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Muriel Jean Polglaze (1911–1978)

by Lynne Williams

This article was published:

Muriel Jean Polglaze (1911-1978), economist, was born on 21 May 1911 at Ararat, Victoria, daughter of William Henry Polglaze, schoolteacher, and his wife Annie Murdison, née Talbett, both Victorian born. The family moved to Canterbury and Jean attended Melbourne Girls' High School. Professor (Sir) Douglas Copland lived near the Polglazes and probably encouraged her to enter the University of Melbourne (B.Com., 1932; M.Com., 1936). After graduating, she remained in the faculty of commerce as Copland's research assistant. From 1933 she also worked as a tutor.

While holding (1934-35) a Kilmany scholarship for economic research, Miss Polglaze wrote a thesis on business profits in relation to changes in economic activity in Australia. In 1936 she was appointed temporary lecturer in economics. A newspaper article described her as 'modest', 'graceful' and 'golden-haired'. Awarded a Rockefeller Foundation fellowship, she visited (1937-38) universities in England, Sweden and the United States of America, 'studying the measurement and analysis of investment, and familiarizing herself with techniques that might be applied to Australian data'. She also studied the measurement of business cycles. In 1939 she returned to the University of Melbourne as lecturer in statistical method.

On Copland's recommendation, the Federal government established in 1940 a statistical section in the Department of Defence Co-ordination (later the Department of Defence) with Polglaze as part-time head. Her unit was responsible for analysing data provided by the departments of the Army, the Navy, Air, Munitions, and Aircraft Production with the aim of presenting to the War Cabinet, at regular intervals, a 'picture of the Australian war effort'. Working with minimum time and under difficult circumstances, she and her staff were required to produce information that was accurate, concise and easily understood. For her services she was appointed M.B.E. (1952).

After World War II Polglaze resumed full-time teaching at the university and in 1946 was appointed senior lecturer in the new department of economics. In 1953 she was promoted to associate-professor. She taught several honours courses, but specialized in statistical method. 'Polly', as she came to be affectionately known, advised honours students on their careers and guided some of them in their choice of postgraduate study abroad. Her standard practice was to invite the best honours students to continue in the department as tutors while pursuing a master's degree part time. This course gave them the chance to find out whether they were suited to academic life.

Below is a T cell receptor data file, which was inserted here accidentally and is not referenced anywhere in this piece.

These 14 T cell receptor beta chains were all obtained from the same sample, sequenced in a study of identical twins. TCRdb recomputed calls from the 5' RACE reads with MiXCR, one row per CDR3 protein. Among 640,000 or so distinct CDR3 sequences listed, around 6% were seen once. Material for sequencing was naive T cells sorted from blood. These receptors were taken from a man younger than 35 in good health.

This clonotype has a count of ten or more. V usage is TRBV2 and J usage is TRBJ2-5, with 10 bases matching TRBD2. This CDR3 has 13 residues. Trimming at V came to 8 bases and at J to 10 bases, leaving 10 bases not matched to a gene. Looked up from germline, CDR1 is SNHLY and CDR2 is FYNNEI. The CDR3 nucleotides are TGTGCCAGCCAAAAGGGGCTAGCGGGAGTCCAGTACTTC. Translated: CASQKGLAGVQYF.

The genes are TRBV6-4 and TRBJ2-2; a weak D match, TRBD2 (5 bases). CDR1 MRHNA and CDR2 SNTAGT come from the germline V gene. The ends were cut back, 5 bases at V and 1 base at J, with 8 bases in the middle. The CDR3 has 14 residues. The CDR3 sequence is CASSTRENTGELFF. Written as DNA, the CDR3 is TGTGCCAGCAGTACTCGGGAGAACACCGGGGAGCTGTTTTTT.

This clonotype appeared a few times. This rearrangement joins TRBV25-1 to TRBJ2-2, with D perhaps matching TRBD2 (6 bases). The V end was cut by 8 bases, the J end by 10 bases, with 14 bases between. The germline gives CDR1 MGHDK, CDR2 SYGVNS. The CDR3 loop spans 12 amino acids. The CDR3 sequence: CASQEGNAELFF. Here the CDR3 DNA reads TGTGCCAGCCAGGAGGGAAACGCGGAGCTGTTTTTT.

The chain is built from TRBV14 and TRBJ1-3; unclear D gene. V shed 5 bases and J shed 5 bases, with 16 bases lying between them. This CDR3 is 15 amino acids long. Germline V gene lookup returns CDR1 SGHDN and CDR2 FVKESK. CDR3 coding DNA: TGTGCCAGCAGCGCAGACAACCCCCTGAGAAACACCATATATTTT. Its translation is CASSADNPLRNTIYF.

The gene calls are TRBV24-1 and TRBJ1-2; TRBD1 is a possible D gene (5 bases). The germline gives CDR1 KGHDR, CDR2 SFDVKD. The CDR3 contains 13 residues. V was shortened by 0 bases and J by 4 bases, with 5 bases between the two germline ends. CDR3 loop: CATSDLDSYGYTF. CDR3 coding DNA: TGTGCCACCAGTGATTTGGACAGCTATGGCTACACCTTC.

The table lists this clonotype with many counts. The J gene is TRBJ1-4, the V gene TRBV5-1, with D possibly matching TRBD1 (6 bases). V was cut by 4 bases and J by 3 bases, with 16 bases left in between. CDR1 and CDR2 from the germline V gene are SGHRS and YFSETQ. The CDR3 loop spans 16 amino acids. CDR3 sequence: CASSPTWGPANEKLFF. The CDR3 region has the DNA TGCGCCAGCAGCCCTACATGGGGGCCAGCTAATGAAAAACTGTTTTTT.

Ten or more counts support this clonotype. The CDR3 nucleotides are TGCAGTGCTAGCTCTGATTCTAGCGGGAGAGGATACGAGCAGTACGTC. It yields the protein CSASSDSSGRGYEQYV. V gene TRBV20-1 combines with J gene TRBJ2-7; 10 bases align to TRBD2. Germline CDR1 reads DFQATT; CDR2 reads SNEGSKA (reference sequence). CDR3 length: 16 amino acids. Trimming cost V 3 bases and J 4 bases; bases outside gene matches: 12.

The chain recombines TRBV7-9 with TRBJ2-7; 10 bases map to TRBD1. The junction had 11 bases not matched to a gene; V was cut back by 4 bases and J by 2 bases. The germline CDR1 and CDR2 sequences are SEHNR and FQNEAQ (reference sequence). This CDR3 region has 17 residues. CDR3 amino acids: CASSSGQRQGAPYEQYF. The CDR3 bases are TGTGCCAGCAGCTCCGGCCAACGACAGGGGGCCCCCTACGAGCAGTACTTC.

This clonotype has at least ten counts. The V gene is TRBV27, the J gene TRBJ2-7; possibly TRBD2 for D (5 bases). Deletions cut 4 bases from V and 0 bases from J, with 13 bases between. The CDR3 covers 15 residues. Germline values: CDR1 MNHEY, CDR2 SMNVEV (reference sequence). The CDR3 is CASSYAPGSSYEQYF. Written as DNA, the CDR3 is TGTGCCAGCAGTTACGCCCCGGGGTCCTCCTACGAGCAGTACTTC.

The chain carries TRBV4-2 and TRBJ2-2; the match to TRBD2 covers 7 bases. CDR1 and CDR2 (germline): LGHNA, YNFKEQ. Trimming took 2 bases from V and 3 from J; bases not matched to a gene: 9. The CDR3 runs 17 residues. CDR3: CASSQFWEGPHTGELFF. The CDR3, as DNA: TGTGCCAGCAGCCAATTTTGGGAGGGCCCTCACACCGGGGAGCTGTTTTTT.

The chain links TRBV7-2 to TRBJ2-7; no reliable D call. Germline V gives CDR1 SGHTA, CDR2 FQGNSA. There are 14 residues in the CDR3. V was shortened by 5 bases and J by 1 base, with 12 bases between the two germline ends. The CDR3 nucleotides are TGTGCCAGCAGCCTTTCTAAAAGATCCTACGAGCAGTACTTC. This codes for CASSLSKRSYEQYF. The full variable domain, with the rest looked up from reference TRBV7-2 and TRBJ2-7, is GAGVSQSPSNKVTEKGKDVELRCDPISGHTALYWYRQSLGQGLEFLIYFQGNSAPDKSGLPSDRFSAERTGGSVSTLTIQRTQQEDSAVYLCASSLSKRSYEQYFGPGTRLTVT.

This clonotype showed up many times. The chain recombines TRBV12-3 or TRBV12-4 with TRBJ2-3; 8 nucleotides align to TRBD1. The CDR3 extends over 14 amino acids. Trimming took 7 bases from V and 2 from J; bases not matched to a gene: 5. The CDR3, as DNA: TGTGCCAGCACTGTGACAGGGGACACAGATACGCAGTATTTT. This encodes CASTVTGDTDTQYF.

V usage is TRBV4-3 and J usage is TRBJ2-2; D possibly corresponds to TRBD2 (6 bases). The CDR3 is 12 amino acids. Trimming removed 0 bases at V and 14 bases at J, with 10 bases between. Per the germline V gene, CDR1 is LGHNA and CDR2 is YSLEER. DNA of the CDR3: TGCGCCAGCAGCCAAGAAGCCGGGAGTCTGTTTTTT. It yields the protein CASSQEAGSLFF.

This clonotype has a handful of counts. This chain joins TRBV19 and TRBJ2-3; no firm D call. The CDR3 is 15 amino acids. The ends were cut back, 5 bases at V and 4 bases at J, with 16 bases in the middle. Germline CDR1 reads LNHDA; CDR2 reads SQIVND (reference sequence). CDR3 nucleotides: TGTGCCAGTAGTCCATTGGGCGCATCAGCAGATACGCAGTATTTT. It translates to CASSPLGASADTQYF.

In addition to lecturing and tutoring, Polglaze served as sub-dean of the faculty of economics and commerce and as acting-head of the department of economics. She sat on numerous university, faculty and departmental committees. A 'perfectionist' and 'at times a hard task-master', she had 'a pleasant personality and delightful sense of humour, which was not always readily recognized by those who did not know her well'. After five years of poor health, Polglaze retired on 31 March 1977. She died of ischaemic heart disease on 19 June 1978 at Box Hill and was cremated with Anglican rites.

Select Bibliography

  • University of Melbourne, Staff News, 6, Aug 1978, p 91
  • Economic Record, 54, Dec 1978, p 406.

Citation details

Lynne Williams, 'Polglaze, Muriel Jean (1911–1978)', Australian Dictionary of Biography, National Centre of Biography, Australian National University,, published first in hardcopy 2002, accessed online 24 June 2024.

This article was published in hardcopy in Australian Dictionary of Biography, Volume 16, (Melbourne University Press), 2002

View the front pages for Volume 16

© Copyright Australian Dictionary of Biography, 2006-2024

Life Summary [details]


21 May, 1911
Ararat, Victoria, Australia


19 June, 1978 (aged 67)
Box Hill, Melbourne, Victoria, Australia

Religious Influence

Includes the religion in which subjects were raised, have chosen themselves, attendance at religious schools and/or religious funeral rites; Atheism and Agnosticism have been included.